In 1795, Robert Morris went into debt and was forced to give presidency of the Asylum Company over to John Nicholson. Three years later, Morris landed in debtor's prison. The holdings of the company were at a quarter of a million acres. Although Asylum was a thriving colony, the other lands of the company to the west were inaccessible and found no purchasers.27 Morris and Nicholson combined were $10 million in debt. Costs became higher to live in Asylum and the colonists' incomes from France were cut off. Financial difficulty was prevalent for both the colonists and the colonies' financiers.28

The death or desertion by some of the communities' prominent members also contributed to its demise. In 1796, Boulogne, who made valiant efforts to build and maintain the colony, was drowned in the Loyal Sock. In 1797, Talon went to Europe in order to pursue another agricultural land development called The Ceres Company. John Keating was then given Talon's power of attorney. Talon never returned to Asylum and died insane and imprisoned in 1811. Clarke explains the culmination of these difficulties for the colonists:

The death of these two leading spirits, the precarious financial situation caused by the bankruptcy of Nicholson as well as Morris, and the loss of much of their property through foreclosure procedures made the colony by the beginning of the nineteenth century a sorry place. Dividends had stopped, improvements had been slighted, road building had been given up and the existing roads were being neglected. The inhabitants, thoroughly sick of hard work, were drifting…Discouraged, hopeless and unhappy, the isolated settlers moped, complained, and waited for something to happen.29

In 1802, the colonists' wish came true. The postman from Wilkes-Barre arrived delivering important news-Napoleon Bonaparte assumed power in France and invited all French emigrants to return home, promising restoration of their estates. First hand accounts claim that colonists were laughing, dancing, singing, crying, and hugging after hearing the news of their ability to return. "Men hugged and kissed each other to the profound astonishment of American beholders. Some days were spent in feasting and then most of them commenced making preparations to leave Pennsylvania woods for their beloved France."30

Only a few French families stayed including the Homets, Laportes, LeFevres, Keatings, Brevosts, and D'Autremonts. All of these families remained well-known names in the region.31 Laporte and Homet bought most of the town properties and were prosperous farmers there. Some sources claim Laporte lived in la grande maison until 1846 when it was torn down. He still owned the property at this point and continued to sell it piece by piece.32 Others claim that on March 4, 1843, the remaining unsold lands were sold to William Jessup of Susquehanna County who then sold the lands to Michael Meylert of Laporte.33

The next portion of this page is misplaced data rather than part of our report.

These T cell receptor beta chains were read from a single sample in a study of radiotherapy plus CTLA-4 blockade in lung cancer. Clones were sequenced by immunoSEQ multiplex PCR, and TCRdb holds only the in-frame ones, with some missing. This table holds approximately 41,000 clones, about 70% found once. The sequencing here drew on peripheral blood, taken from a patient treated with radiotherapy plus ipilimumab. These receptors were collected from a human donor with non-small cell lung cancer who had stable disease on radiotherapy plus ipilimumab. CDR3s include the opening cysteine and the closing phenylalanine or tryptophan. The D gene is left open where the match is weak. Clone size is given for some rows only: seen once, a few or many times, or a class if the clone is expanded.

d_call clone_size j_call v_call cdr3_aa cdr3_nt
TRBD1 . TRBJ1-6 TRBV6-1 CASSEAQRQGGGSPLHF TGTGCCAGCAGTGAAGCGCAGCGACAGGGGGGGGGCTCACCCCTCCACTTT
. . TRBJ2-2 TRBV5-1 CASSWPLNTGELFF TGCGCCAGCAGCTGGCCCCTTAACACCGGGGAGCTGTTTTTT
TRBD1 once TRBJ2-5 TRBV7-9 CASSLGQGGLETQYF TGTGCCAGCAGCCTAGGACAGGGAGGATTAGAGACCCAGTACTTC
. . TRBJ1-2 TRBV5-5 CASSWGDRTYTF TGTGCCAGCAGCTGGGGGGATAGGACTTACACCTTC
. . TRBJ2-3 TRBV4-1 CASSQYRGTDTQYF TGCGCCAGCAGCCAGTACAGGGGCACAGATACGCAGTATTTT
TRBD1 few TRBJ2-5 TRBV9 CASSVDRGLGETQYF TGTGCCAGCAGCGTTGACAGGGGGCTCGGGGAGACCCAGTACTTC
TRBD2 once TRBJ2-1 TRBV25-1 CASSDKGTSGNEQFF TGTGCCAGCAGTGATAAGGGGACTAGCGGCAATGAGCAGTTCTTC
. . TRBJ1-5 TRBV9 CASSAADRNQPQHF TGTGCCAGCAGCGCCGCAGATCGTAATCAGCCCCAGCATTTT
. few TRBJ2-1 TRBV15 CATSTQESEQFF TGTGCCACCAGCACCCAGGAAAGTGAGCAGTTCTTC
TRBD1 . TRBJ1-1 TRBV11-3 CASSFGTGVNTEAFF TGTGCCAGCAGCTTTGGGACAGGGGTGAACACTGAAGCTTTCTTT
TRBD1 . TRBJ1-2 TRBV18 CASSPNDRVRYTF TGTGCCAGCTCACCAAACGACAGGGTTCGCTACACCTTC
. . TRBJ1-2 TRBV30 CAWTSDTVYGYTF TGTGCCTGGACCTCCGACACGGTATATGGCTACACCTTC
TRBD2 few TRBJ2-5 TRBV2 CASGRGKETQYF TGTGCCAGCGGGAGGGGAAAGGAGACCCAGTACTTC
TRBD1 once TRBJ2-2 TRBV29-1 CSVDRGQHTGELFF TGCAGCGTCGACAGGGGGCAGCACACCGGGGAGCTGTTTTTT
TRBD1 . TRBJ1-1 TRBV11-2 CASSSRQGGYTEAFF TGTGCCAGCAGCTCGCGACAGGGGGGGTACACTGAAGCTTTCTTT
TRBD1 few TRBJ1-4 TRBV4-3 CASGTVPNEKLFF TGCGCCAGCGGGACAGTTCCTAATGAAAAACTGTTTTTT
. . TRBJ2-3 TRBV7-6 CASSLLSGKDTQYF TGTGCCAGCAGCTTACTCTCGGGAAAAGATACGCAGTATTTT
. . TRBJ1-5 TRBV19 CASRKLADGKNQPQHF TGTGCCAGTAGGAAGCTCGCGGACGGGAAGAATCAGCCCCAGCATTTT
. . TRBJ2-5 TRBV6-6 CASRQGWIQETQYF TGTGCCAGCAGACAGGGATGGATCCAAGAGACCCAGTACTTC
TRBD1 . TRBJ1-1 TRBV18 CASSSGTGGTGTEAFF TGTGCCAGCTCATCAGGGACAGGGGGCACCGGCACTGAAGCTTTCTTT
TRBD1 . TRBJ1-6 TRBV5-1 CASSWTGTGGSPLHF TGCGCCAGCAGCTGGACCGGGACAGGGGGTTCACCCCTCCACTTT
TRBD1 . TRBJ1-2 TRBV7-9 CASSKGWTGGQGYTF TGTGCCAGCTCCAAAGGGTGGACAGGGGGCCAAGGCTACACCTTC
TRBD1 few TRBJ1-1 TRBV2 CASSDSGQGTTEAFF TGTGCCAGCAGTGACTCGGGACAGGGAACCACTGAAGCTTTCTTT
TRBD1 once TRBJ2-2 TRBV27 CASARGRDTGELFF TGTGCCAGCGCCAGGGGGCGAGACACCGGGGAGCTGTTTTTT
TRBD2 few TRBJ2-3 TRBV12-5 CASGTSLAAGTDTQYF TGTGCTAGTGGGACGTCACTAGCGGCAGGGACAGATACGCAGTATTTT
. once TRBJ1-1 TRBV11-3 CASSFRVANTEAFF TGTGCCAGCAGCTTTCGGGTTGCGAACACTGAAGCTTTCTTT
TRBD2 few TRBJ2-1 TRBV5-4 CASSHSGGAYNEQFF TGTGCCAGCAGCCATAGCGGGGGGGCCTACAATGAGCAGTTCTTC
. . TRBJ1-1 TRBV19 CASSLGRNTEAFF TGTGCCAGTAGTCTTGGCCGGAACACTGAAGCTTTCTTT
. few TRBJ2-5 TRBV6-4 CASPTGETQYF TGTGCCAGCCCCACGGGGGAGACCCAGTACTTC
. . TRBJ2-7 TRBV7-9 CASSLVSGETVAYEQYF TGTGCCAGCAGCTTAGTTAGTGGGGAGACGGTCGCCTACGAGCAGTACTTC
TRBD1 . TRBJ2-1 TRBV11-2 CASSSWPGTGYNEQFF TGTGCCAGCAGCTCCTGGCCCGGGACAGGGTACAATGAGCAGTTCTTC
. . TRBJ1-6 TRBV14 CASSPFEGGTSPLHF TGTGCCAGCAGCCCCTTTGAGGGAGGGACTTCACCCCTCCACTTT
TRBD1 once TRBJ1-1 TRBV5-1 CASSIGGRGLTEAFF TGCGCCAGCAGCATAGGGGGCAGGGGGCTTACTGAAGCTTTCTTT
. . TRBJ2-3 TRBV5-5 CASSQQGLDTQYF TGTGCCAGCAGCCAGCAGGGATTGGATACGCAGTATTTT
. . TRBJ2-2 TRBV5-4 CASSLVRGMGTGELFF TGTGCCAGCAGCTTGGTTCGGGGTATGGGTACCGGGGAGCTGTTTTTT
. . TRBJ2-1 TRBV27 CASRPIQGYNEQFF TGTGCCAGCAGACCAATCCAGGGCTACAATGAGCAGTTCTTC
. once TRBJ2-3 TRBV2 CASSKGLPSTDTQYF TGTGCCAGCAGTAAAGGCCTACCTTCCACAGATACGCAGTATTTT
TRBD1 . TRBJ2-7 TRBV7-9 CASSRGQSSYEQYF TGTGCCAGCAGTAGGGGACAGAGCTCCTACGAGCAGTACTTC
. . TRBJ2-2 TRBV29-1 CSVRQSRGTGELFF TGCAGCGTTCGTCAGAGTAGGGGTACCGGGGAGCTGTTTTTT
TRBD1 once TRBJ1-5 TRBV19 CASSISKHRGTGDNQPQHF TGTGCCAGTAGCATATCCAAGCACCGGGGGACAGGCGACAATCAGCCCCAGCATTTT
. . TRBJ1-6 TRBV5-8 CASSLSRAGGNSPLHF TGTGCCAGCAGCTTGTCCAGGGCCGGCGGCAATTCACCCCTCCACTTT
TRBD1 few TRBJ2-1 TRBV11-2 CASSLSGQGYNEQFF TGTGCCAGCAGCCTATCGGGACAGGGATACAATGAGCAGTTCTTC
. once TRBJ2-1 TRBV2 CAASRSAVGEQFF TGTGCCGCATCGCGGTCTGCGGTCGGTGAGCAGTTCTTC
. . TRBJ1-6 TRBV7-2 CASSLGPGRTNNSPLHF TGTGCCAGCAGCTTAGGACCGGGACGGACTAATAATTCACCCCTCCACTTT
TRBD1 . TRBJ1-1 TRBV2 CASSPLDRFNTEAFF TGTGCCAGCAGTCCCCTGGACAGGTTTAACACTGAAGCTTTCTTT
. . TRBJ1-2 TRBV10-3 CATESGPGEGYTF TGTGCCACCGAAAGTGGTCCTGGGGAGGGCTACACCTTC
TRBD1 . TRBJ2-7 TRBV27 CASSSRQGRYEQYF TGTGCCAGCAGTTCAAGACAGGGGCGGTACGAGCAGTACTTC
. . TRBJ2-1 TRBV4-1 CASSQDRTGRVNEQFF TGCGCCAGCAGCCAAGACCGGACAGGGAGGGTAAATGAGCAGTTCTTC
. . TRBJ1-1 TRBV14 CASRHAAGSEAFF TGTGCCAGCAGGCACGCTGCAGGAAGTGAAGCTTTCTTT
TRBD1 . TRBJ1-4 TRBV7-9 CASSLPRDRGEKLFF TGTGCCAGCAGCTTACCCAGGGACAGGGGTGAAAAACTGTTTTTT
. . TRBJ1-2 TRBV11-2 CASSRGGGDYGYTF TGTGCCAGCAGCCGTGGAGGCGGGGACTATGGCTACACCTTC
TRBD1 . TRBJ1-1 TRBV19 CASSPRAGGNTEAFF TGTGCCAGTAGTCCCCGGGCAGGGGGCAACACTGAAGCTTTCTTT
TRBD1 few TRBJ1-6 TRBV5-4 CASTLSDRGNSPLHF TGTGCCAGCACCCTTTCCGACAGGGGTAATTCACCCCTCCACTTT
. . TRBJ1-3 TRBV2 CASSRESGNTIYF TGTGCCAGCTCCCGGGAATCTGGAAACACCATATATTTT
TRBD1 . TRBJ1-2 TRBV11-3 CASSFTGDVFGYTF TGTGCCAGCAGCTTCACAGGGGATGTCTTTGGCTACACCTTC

The Asylum Company itself was a failure. In 1819, a catalogue of the lands and stocks of the Asylum Company was published. According to the twenty-first article of the "Plan of Association" the Company would be dissolved in fifteen years and all remaining shares would be sold at auction after being advertised in a prominent Pennsylvania newspaper for six months. The catalogue details immense amounts of land that were never sold. This explains the difficult debt both Robert Morris and John Nicholson encountered after their investment in the company.34

Asylum Today 

Today, all that remains of the efforts of Morris, Nicholson, De Noailles, and Talon to build a great French city on the banks of the Susquehanna River is a small settlement of a dozen houses with five farms and a church, known as Frenchtown, and a large boulder bearing a bronze plate in what was to have been the central square of the city of visions.35

The boulder was erected and dedicated on June 14, 1969 and reads:


The colony benefited the little area on the Susquehanna River-transportation was improved, new industries were created, better breeding of animals developed, and more hard metals were introduced to the area. Aside from these developments, the French colonists showed the Americans new styles of building, dress, dining, and entertainment. More important than the culture and innovations brought to Asylum were the Pennsylvanians who actively participated in making this colony a reality. Despite their short time in Asylum, these French colonists and their Pennsylvania partners created a legacy that has been passed down through the history of Pennsylvania-Asylum, a Paris in the wilderness for Marie Antoinette, the Queen of France.